The Scotts Bluff National Monument's Presidential Proclamation states that Scotts Bluff has "scientific interest ... from a geologic standpoint." The scientific interest of this site has been apparent since the late 1890s when the U.S. Geological Survey made the first formal geologic investigation of the area. Geologic publications relating to Scotts Bluff number at least nine and the area continues to be the subject of investigation. Although it appears the geology of Scotts Bluff has been well studied, the statement in the proclamation helps focus on one of the primary natural resources of the Monument, its geology.
Scotts Bluff is a topographic feature rising to 4,659 feet above sea level and 800 feet above the North Platte River. The geology of Scotts Bluff is significant from a natural resource standpoint because it affords a view of 740 feet of continuous geologic strata that spans a time period extending from 33 to 22 million years before present. This north face of Scotts Bluff has exposed the most geologic history of any location in the state of Nebraska. Visitors can easily view this resource while walking the Saddle Rock Trail.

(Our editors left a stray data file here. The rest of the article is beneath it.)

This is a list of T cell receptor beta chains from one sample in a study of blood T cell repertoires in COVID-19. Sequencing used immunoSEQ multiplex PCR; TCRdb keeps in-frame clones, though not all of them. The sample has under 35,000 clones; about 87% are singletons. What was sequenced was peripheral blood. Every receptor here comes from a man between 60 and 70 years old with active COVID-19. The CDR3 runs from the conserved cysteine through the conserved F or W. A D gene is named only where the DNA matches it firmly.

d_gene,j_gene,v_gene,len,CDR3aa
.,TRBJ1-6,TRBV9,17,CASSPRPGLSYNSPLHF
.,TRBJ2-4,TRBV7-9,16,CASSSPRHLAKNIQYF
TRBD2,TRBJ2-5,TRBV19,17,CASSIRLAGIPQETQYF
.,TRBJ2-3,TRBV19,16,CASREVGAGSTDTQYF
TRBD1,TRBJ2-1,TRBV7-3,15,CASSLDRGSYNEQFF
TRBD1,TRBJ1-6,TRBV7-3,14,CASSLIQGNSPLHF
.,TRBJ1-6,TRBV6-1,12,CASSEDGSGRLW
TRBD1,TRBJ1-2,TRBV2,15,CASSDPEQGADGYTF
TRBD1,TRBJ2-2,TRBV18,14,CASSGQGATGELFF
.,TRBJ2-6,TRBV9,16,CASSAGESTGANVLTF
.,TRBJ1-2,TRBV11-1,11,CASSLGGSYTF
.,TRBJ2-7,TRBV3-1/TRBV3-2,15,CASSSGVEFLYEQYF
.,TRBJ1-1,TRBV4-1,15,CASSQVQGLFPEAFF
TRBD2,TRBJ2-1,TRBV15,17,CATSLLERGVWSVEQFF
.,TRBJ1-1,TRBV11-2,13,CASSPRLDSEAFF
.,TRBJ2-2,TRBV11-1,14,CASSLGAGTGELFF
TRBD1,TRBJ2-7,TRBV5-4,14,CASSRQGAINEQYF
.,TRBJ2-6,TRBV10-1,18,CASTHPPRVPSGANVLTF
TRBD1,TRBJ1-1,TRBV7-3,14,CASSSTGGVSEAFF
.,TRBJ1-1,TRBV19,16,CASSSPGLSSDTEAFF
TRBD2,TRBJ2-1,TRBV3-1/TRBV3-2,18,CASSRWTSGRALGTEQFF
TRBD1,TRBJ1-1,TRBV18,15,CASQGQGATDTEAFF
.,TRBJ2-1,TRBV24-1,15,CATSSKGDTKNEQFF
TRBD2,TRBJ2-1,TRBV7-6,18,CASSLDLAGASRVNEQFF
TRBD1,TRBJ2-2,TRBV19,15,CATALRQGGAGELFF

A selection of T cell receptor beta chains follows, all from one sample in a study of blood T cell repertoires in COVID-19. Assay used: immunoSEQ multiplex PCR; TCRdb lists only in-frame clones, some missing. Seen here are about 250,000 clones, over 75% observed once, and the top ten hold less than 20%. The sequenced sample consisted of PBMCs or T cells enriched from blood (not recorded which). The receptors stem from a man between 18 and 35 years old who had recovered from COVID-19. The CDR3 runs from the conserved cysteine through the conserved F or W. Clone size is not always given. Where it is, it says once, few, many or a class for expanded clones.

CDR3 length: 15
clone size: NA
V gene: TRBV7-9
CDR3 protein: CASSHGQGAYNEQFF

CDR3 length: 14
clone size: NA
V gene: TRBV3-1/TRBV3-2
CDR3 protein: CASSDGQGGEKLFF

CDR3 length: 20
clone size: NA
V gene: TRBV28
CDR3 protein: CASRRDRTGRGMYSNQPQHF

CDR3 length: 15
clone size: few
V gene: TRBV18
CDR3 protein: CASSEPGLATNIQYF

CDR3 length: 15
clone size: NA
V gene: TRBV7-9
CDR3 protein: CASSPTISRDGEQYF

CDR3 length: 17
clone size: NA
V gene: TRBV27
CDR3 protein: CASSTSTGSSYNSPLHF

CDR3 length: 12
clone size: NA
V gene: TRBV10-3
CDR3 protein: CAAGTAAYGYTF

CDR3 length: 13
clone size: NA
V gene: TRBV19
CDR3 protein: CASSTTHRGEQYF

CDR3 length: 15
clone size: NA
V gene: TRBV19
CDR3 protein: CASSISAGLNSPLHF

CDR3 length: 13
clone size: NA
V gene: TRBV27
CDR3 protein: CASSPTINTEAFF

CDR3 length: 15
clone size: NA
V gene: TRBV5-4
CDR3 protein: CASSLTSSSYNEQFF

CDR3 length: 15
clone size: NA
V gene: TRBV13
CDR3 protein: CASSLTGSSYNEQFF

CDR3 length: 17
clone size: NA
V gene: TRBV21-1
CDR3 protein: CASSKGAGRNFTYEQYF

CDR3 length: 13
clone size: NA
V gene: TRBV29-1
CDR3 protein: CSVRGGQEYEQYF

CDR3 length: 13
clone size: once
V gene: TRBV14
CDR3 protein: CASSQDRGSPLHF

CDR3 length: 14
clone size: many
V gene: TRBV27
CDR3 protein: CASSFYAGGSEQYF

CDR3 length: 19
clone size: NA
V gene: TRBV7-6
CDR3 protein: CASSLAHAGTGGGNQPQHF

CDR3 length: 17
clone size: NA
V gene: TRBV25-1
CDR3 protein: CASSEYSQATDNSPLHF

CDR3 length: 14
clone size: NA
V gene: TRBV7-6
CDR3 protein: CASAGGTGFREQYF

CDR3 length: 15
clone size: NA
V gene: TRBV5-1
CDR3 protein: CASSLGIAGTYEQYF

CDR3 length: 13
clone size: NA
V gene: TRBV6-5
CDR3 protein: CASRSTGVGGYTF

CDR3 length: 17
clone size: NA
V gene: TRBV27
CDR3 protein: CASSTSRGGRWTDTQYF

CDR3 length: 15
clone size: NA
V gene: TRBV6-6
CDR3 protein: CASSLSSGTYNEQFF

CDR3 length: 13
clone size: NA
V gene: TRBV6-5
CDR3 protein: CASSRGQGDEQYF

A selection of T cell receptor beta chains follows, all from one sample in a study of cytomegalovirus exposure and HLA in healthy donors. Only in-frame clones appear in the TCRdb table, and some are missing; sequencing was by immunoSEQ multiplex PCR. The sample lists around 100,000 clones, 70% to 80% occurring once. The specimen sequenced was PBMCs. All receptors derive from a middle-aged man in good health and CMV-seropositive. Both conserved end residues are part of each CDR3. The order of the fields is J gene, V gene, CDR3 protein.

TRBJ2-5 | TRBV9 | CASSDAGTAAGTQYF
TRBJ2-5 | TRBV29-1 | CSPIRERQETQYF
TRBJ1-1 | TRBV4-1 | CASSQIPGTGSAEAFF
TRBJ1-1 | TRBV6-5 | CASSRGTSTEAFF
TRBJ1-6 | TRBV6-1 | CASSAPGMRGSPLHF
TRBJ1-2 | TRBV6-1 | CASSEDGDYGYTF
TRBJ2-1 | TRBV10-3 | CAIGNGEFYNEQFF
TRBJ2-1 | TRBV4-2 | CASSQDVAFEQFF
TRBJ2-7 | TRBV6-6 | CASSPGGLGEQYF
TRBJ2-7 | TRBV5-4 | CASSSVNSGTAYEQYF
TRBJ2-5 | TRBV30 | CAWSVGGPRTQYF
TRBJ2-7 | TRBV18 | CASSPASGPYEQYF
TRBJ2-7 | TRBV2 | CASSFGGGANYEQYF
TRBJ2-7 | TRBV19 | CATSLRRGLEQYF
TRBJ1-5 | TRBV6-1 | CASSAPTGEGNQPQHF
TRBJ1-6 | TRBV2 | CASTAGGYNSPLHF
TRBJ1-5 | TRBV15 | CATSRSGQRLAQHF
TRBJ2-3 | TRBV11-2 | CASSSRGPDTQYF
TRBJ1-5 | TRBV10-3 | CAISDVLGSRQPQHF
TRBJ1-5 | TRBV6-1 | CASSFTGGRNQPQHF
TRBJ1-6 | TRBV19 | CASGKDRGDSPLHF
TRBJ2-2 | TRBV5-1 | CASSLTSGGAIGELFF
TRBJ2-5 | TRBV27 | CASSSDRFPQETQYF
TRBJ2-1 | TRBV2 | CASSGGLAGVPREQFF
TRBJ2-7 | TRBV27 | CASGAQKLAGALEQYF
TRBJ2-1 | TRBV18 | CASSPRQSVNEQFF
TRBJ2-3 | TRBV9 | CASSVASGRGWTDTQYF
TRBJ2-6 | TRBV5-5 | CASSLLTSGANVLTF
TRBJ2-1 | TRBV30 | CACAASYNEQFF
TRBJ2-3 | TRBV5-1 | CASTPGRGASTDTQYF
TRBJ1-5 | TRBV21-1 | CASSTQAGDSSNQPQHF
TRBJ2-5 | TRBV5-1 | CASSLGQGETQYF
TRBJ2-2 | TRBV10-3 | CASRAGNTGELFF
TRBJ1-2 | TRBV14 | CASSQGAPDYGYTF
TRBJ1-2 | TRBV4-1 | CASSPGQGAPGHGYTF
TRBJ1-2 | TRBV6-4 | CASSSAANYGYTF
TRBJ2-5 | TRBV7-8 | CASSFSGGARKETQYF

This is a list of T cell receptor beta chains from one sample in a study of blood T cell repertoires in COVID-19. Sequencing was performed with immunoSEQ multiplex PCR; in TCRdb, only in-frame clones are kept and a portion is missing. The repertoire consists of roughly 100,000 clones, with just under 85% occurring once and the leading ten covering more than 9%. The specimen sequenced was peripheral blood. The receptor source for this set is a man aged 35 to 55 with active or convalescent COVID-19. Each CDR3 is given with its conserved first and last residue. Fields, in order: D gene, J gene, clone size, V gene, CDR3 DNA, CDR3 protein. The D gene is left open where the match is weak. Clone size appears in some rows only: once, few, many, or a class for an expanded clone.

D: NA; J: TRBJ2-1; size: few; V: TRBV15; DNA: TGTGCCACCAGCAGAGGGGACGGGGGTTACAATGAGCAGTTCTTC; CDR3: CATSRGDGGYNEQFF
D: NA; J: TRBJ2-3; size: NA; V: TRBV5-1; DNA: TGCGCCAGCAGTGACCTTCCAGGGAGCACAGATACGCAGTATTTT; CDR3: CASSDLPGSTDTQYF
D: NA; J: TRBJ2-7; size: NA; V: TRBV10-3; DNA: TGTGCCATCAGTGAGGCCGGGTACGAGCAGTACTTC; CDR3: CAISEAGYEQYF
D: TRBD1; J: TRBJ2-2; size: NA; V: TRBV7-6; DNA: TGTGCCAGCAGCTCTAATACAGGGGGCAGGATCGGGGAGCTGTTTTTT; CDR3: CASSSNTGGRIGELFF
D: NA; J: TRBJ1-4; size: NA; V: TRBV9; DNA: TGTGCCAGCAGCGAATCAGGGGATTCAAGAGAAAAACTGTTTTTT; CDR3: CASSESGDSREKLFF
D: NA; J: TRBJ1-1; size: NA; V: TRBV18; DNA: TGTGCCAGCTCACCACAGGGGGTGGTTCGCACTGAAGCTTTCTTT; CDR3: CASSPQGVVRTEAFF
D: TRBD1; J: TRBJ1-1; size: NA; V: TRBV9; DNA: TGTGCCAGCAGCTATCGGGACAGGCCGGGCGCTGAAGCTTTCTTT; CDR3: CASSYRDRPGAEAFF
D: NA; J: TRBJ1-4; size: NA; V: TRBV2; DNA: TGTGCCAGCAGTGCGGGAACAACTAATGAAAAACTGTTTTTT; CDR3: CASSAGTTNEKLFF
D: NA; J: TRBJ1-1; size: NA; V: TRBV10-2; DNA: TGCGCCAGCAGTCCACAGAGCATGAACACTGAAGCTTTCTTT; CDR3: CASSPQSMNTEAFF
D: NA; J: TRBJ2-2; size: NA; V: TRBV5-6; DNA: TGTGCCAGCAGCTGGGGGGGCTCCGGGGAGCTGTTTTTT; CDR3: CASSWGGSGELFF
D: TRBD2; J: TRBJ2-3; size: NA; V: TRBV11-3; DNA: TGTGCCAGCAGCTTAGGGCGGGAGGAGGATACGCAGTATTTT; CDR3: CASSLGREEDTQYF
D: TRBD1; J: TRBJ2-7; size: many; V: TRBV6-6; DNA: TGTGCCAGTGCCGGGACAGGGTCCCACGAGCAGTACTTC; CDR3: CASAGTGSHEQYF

Scotts Bluff, like the adjoining Wildcat Hills and nearby Chimney Rock, Courthouse and Jail Rock, has been and continues to be weathered out of geologic deposits of alluvial origin that made up the ancient high plains of the region prior to regional uplifting. Wind and stream deposits of sand and mud, wind deposits of volcanic ash, and supersaturated groundwater rich in lime formed the layers of sandstone, siltstone, volcanic ash and limestone that now comprise Scotts Bluff's steep elevation, ridges, and the broad alluvial fans at its base. The high plains that existed at that time now began to gradually erode away, except at certain locations that were protected by a caprock of hard limestone that was more resistant to erosion. This caprock covers the tops of the bluffs in the area, slowing their rate of erosion relative to the unprotected surrounding (and eroded) countryside. This process resulted in the area's unique geologic features, such as Scotts Bluff. Erosion is usually unseen by humans, as wind, rain, and snow slowly wash away grains and particles of sand, silt and ash. However, erosion can occur as sudden, large rock falls as happened in 1974 and 2000 in the area of Saddle Rock. Smaller rockfalls are visible along the Summit Road. A badlands formation is located between the north base Scotts Bluff and the North Platte River, where deeply incised arroyos support little or no vegetation.